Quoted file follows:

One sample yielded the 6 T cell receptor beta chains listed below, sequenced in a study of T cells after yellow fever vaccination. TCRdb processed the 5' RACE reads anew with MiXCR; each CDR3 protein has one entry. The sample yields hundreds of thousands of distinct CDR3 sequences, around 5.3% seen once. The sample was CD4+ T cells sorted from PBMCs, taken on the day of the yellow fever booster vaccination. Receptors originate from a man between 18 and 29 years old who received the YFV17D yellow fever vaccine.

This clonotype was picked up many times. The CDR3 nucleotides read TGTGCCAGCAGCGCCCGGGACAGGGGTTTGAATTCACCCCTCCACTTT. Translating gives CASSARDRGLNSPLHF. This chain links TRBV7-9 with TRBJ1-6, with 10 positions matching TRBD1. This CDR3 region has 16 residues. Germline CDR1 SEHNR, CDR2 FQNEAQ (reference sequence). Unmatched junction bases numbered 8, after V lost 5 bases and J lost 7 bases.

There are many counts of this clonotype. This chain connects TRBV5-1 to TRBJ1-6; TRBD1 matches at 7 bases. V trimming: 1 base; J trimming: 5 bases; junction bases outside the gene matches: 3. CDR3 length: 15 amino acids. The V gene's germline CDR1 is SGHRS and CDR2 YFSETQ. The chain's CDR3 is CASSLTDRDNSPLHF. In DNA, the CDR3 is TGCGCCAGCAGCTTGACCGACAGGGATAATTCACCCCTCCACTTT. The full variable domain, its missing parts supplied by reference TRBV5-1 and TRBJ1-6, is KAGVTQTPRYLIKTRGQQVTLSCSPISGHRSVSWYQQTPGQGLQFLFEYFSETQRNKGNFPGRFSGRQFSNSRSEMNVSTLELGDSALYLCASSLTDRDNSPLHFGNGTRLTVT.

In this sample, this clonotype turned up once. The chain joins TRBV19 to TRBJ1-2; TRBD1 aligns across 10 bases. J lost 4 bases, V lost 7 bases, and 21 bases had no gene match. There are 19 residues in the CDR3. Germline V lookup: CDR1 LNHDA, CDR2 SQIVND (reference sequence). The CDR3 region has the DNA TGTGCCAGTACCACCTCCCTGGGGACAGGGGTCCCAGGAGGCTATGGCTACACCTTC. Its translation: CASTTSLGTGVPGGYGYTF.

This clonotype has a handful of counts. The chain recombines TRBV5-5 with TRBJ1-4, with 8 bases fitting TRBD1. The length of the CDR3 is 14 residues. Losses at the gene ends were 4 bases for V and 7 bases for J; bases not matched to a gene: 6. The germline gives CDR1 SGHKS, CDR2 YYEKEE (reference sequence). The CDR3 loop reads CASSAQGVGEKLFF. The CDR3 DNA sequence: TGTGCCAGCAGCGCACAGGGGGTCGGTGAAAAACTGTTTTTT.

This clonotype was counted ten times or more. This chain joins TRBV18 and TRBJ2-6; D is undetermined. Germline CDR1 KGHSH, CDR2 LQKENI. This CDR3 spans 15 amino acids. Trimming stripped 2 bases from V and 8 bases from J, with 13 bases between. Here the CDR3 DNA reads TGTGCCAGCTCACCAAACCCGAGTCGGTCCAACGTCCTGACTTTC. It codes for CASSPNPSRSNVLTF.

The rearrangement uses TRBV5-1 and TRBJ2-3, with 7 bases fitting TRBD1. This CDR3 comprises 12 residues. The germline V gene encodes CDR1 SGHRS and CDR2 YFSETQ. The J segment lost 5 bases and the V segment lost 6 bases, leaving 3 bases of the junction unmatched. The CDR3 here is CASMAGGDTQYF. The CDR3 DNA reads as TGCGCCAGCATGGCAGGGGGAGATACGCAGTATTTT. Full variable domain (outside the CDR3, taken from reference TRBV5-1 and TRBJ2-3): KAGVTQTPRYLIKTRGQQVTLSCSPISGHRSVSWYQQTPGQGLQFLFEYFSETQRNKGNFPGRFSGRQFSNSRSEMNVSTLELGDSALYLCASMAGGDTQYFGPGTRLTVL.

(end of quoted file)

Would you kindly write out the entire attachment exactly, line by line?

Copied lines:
One sample yielded the 6 T cell receptor beta chains listed below, sequenced in a study of T cells after yellow fever vaccination. TCRdb processed the 5' RACE reads anew with MiXCR; each CDR3 protein has one entry. The sample yields hundreds of thousands of distinct CDR3 sequences, around 5.3% seen once. The sample was CD4+ T cells sorted from PBMCs, taken on the day of the yellow fever booster vaccination. Receptors originate from a man between 18 and 29 years old who received the YFV17D yellow fever vaccine.

This clonotype was picked up many times. The CDR3 nucleotides read TGTGCCAGCAGCGCCCGGGACAGGGGTTTGAATTCACCCCTCCACTTT. Translating gives CASSARDRGLNSPLHF. This chain links TRBV7-9 with TRBJ1-6, with 10 positions matching TRBD1. This CDR3 region has 16 residues. Germline CDR1 SEHNR, CDR2 FQNEAQ (reference sequence). Unmatched junction bases numbered 8, after V lost 5 bases and J lost 7 bases.

There are many counts of this clonotype. This chain connects TRBV5-1 to TRBJ1-6; TRBD1 matches at 7 bases. V trimming: 1 base; J trimming: 5 bases; junction bases outside the gene matches: 3. CDR3 length: 15 amino acids. The V gene's germline CDR1 is SGHRS and CDR2 YFSETQ. The chain's CDR3 is CASSLTDRDNSPLHF. In DNA, the CDR3 is TGCGCCAGCAGCTTGACCGACAGGGATAATTCACCCCTCCACTTT. The full variable domain, its missing parts supplied by reference TRBV5-1 and TRBJ1-6, is KAGVTQTPRYLIKTRGQQVTLSCSPISGHRSVSWYQQTPGQGLQFLFEYFSETQRNKGNFPGRFSGRQFSNSRSEMNVSTLELGDSALYLCASSLTDRDNSPLHFGNGTRLTVT.

In this sample, this clonotype turned up once. The chain joins TRBV19 to TRBJ1-2; TRBD1 aligns across 10 bases. J lost 4 bases, V lost 7 bases, and 21 bases had no gene match. There are 19 residues in the CDR3. Germline V lookup: CDR1 LNHDA, CDR2 SQIVND (reference sequence). The CDR3 region has the DNA TGTGCCAGTACCACCTCCCTGGGGACAGGGGTCCCAGGAGGCTATGGCTACACCTTC. Its translation: CASTTSLGTGVPGGYGYTF.

This clonotype has a handful of counts. The chain recombines TRBV5-5 with TRBJ1-4, with 8 bases fitting TRBD1. The length of the CDR3 is 14 residues. Losses at the gene ends were 4 bases for V and 7 bases for J; bases not matched to a gene: 6. The germline gives CDR1 SGHKS, CDR2 YYEKEE (reference sequence). The CDR3 loop reads CASSAQGVGEKLFF. The CDR3 DNA sequence: TGTGCCAGCAGCGCACAGGGGGTCGGTGAAAAACTGTTTTTT.

This clonotype was counted ten times or more. This chain joins TRBV18 and TRBJ2-6; D is undetermined. Germline CDR1 KGHSH, CDR2 LQKENI. This CDR3 spans 15 amino acids. Trimming stripped 2 bases from V and 8 bases from J, with 13 bases between. Here the CDR3 DNA reads TGTGCCAGCTCACCAAACCCGAGTCGGTCCAACGTCCTGACTTTC. It codes for CASSPNPSRSNVLTF.

The rearrangement uses TRBV5-1 and TRBJ2-3, with 7 bases fitting TRBD1. This CDR3 comprises 12 residues. The germline V gene encodes CDR1 SGHRS and CDR2 YFSETQ. The J segment lost 5 bases and the V segment lost 6 bases, leaving 3 bases of the junction unmatched. The CDR3 here is CASMAGGDTQYF. The CDR3 DNA reads as TGCGCCAGCATGGCAGGGGGAGATACGCAGTATTTT. Full variable domain (outside the CDR3, taken from reference TRBV5-1 and TRBJ2-3): KAGVTQTPRYLIKTRGQQVTLSCSPISGHRSVSWYQQTPGQGLQFLFEYFSETQRNKGNFPGRFSGRQFSNSRSEMNVSTLELGDSALYLCASMAGGDTQYFGPGTRLTVL.